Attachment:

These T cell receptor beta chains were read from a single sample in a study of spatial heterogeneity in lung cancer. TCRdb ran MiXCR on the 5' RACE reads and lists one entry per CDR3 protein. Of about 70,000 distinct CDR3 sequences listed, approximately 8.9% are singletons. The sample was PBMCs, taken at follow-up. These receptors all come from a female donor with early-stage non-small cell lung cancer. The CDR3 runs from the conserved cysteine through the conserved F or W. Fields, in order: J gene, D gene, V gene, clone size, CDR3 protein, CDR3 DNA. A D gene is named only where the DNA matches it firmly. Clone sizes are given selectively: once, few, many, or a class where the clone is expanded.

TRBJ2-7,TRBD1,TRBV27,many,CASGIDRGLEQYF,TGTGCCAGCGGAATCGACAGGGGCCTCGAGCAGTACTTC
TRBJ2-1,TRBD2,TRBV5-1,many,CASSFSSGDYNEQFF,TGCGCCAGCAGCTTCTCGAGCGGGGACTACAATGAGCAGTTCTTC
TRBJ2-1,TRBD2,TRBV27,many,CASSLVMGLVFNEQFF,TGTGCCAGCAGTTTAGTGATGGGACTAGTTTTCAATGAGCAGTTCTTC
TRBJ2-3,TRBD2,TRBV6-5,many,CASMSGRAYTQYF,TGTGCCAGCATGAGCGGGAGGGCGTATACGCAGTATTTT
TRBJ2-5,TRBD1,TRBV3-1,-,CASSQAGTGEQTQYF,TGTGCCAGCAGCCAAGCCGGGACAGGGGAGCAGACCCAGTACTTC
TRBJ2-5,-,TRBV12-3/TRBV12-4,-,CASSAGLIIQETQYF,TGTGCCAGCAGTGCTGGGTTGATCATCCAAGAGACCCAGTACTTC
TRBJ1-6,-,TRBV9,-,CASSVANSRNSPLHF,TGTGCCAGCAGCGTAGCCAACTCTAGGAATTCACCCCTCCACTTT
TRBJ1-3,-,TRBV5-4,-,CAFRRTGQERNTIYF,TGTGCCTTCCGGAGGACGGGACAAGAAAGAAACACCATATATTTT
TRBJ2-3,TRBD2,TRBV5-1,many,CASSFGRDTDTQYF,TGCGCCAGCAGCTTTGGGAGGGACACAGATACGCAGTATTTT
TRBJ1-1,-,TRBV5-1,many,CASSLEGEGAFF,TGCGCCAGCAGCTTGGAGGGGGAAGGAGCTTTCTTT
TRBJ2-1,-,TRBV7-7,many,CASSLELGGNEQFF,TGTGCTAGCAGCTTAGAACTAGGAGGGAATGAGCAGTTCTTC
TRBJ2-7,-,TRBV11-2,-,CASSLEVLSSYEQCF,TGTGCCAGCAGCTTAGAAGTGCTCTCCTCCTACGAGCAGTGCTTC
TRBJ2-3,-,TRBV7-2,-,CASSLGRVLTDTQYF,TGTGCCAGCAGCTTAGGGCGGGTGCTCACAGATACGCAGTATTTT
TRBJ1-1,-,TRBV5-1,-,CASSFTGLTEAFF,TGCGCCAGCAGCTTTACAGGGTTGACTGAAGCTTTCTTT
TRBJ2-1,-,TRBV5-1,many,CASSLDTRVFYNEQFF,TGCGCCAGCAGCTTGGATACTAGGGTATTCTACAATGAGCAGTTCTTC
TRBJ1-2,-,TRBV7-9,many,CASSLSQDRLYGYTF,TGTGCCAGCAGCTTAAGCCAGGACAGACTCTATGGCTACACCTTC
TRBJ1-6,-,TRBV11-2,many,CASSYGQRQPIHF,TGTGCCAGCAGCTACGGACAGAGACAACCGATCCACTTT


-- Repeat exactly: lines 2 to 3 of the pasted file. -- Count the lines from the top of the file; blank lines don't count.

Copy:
TRBJ2-7,TRBD1,TRBV27,many,CASGIDRGLEQYF,TGTGCCAGCGGAATCGACAGGGGCCTCGAGCAGTACTTC
TRBJ2-1,TRBD2,TRBV5-1,many,CASSFSSGDYNEQFF,TGCGCCAGCAGCTTCTCGAGCGGGGACTACAATGAGCAGTTCTTC